THE SEA had not changed. Its waters were low on the mud-banks, and the Marazion Bell-buoy clanked and swung in the tide-way. On the white beach-sand dried stumps of sea-poppy shivered and chattered.
‘I don’t see the old breakwater,’ said Maisie, under her breath.
‘Let’s be thankful that we have as much as we have. I don’t believe they’ve mounted a single new gun on the fort since we were here. Come and look.’
They came to the glacis of Fort Keeling, and sat down in a nook sheltered from the wind under the tarred throat of a forty-pounder cannon.
‘Now, if Ammoma were only here!’ said Maisie.
For a long time both were silent. Then Dick took Maisie’s hand and called her by her name.
She shook her head and looked out to sea.
‘Maisie, darling, doesn’t it make any difference?’
‘No!’ between clenched teeth. ‘I’d—I’d tell you if it did; but it doesn’t, Oh, Dick, please be sensible.’
‘Don’t you think that it ever will?’
‘No, I’m sure it won’t.’
Maisie rested her chin on her hand, and, still regarding the sea, spoke hurriedly—
‘I know what you want perfectly well, but I can’t give it to you, Dick. It isn’t my fault; indeed, it isn’t. If I felt that I could care for any one—— But I don’t feel that I care. I simply don’t understand what the feeling means.’
‘Is that true, dear?’
‘You’ve been very good to me, Dickie; and the only way I can pay you back is by speaking the truth. I daren’t tell a fib. I despise myself quite enough as it is.’
‘What in the world for?’
‘Because—because I take everything that you give me and I give you nothing in return. It’s mean and selfish of me, and whenever I think of it it worries me.’
‘Understand once for all, then, that I can manage my own affairs, and if I choose to do anything you aren’t to blame. You haven’t a single thing to reproach yourself with, darling.’
‘Yes, I have, and talking only makes it worse.’
‘Then don’t talk about it.’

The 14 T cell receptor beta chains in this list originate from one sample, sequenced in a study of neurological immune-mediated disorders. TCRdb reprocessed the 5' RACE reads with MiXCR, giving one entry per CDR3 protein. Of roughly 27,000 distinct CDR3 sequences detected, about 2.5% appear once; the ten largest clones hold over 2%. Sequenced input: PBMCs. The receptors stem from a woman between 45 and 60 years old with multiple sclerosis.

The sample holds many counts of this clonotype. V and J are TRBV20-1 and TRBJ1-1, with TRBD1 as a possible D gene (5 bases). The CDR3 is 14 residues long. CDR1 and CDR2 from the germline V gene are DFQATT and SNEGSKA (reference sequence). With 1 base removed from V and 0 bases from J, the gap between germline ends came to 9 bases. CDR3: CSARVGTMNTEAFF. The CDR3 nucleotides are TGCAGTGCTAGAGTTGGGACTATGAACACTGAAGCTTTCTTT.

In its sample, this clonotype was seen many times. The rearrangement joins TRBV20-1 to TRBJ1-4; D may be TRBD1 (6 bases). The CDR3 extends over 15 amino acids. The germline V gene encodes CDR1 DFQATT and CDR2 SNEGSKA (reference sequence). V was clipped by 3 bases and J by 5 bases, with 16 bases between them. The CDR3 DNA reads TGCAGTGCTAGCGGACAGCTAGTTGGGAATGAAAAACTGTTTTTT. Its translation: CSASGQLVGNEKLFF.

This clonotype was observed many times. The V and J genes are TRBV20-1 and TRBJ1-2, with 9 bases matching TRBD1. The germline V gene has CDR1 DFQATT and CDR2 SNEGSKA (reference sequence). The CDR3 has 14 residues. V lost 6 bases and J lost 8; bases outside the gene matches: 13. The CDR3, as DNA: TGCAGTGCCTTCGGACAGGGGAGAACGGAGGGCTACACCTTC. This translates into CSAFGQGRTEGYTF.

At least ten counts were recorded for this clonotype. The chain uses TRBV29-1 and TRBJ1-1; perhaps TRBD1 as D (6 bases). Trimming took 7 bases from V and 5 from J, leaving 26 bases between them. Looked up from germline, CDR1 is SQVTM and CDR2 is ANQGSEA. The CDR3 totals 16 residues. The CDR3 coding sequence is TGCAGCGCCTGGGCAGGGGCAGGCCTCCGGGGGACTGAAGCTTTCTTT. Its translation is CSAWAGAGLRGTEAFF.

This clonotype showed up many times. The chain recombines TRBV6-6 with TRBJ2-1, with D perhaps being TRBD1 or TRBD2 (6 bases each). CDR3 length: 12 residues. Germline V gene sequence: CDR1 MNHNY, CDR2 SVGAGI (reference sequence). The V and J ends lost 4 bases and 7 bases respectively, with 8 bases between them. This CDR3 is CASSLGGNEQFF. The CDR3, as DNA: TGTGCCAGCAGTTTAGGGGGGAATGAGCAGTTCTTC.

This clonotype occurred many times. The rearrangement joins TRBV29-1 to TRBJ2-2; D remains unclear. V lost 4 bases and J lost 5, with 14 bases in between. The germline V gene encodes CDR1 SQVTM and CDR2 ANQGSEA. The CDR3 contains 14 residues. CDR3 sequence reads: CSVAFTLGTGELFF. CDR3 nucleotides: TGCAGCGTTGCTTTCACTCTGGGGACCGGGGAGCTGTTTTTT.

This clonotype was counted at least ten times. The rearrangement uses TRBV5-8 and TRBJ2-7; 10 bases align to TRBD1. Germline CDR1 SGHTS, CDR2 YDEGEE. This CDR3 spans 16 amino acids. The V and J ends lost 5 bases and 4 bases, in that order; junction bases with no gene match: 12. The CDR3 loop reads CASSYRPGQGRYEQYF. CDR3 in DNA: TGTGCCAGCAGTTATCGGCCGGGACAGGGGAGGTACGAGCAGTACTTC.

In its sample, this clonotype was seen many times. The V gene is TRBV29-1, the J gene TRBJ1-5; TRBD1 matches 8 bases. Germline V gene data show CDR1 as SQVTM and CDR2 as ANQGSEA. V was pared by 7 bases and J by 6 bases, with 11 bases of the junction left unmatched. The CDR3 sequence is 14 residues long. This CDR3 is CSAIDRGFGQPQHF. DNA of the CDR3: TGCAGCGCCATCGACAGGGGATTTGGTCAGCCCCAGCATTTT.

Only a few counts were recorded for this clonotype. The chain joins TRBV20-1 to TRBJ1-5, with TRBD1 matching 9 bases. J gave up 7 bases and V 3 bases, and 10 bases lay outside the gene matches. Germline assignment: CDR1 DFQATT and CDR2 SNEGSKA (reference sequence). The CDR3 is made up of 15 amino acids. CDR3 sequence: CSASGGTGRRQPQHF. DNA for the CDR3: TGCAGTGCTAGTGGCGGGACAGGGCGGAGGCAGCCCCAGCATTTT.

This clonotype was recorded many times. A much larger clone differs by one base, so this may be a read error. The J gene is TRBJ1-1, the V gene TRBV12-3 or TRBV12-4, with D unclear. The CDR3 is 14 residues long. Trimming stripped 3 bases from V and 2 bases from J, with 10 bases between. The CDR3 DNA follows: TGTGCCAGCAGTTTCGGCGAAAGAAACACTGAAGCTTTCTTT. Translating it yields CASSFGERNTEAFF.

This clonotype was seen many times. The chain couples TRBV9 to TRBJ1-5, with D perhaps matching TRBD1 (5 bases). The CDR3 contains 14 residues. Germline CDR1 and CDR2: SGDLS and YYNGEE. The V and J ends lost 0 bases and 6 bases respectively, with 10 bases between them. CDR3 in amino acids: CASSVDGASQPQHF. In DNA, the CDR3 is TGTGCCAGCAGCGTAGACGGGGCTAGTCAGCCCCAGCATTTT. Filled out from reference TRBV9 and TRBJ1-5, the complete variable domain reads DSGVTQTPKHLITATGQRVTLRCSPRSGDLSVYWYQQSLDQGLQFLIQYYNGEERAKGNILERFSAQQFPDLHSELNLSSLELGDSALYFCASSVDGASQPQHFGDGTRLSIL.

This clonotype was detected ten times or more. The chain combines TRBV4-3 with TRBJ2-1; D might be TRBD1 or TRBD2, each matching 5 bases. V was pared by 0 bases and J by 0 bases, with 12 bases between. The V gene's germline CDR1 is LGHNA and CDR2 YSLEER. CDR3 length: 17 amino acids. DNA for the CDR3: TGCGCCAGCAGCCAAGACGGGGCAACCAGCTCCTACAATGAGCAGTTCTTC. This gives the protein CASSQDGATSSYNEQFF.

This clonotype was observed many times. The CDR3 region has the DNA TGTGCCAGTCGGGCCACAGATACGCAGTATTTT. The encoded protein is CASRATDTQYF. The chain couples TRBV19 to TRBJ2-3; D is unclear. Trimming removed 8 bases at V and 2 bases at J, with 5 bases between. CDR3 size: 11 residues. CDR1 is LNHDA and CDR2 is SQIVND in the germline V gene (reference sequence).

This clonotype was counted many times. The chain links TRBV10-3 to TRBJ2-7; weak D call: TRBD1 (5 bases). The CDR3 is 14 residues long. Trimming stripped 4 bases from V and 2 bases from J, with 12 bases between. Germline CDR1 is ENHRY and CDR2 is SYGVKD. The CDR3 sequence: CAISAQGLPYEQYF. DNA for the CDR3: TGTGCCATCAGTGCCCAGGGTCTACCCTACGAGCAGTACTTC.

‘How can I help myself? If you find me alone for a minute you are always talking about it; and when you aren’t you look it. You don’t know how I despise myself sometimes.’
‘Great goodness!’ said Dick, nearly jumping to his feet. ‘Speak the truth now, Maisie, if you never speak it again! Do I—does this worrying bore you?’
‘No. It does not.’
‘You’d tell me if it did?’
‘I should let you know, I think.’
‘Thank you. The other thing is fatal. But you must learn to forgive a man when he’s in love. He’s always a nuisance. You must have known that?’
Maisie did not consider the last question worth answering, and Dick was forced to repeat it.
‘There were other men, of course. They always worried just when I was in the middle of my work, and wanted me to listen to them.’
‘Did you listen?’
‘At first; and they couldn’t understand why I didn’t care. And they used to praise my pictures; and I thought they meant it. I used to be proud of the praise, and tell Kami, and—I shall never forget—once Kami laughed at me.’
‘You don’t like being laughed at, Maisie, do you?’
‘I hate it. I never laugh at other people unless—unless they do bad work. Dick, tell me honestly what you think of my pictures generally,—of everything of mine that you’ve seen.’
‘“Honest, honest, and honest over!”’ quoted Dick from a catchword of long ago. ‘Tell me what Kami always says.’
Maisie hesitated. ‘He—he says that there is feeling in them.’
‘How dare you tell me a fib like that? Remember, I was under Kami for two years. I know exactly what he says.’
‘It isn’t a fib.’
‘It’s worse; it’s a half-truth. Kami says, when he puts his head on one side,—so,—“Il y a du sentiment, mais il n’y a pas de parti pris.”’ He rolled the r threateningly, as Kami used to do.
‘Yes, that is what he says; and I’m beginning to think that he is right.’
‘Certainly he is.’ Dick admitted that two people in the world could do and say no wrong. Kami was the man.
‘And now you say the same thing. It’s so disheartening.’
‘I’m sorry, but you asked me to speak the truth. Besides, I love you too much to pretend about your work. It’s strong, it’s patient sometimes,—not always,—and sometimes there’s power in it, but there’s no special reason why it should be done at all. At least, that’s how it strikes me.’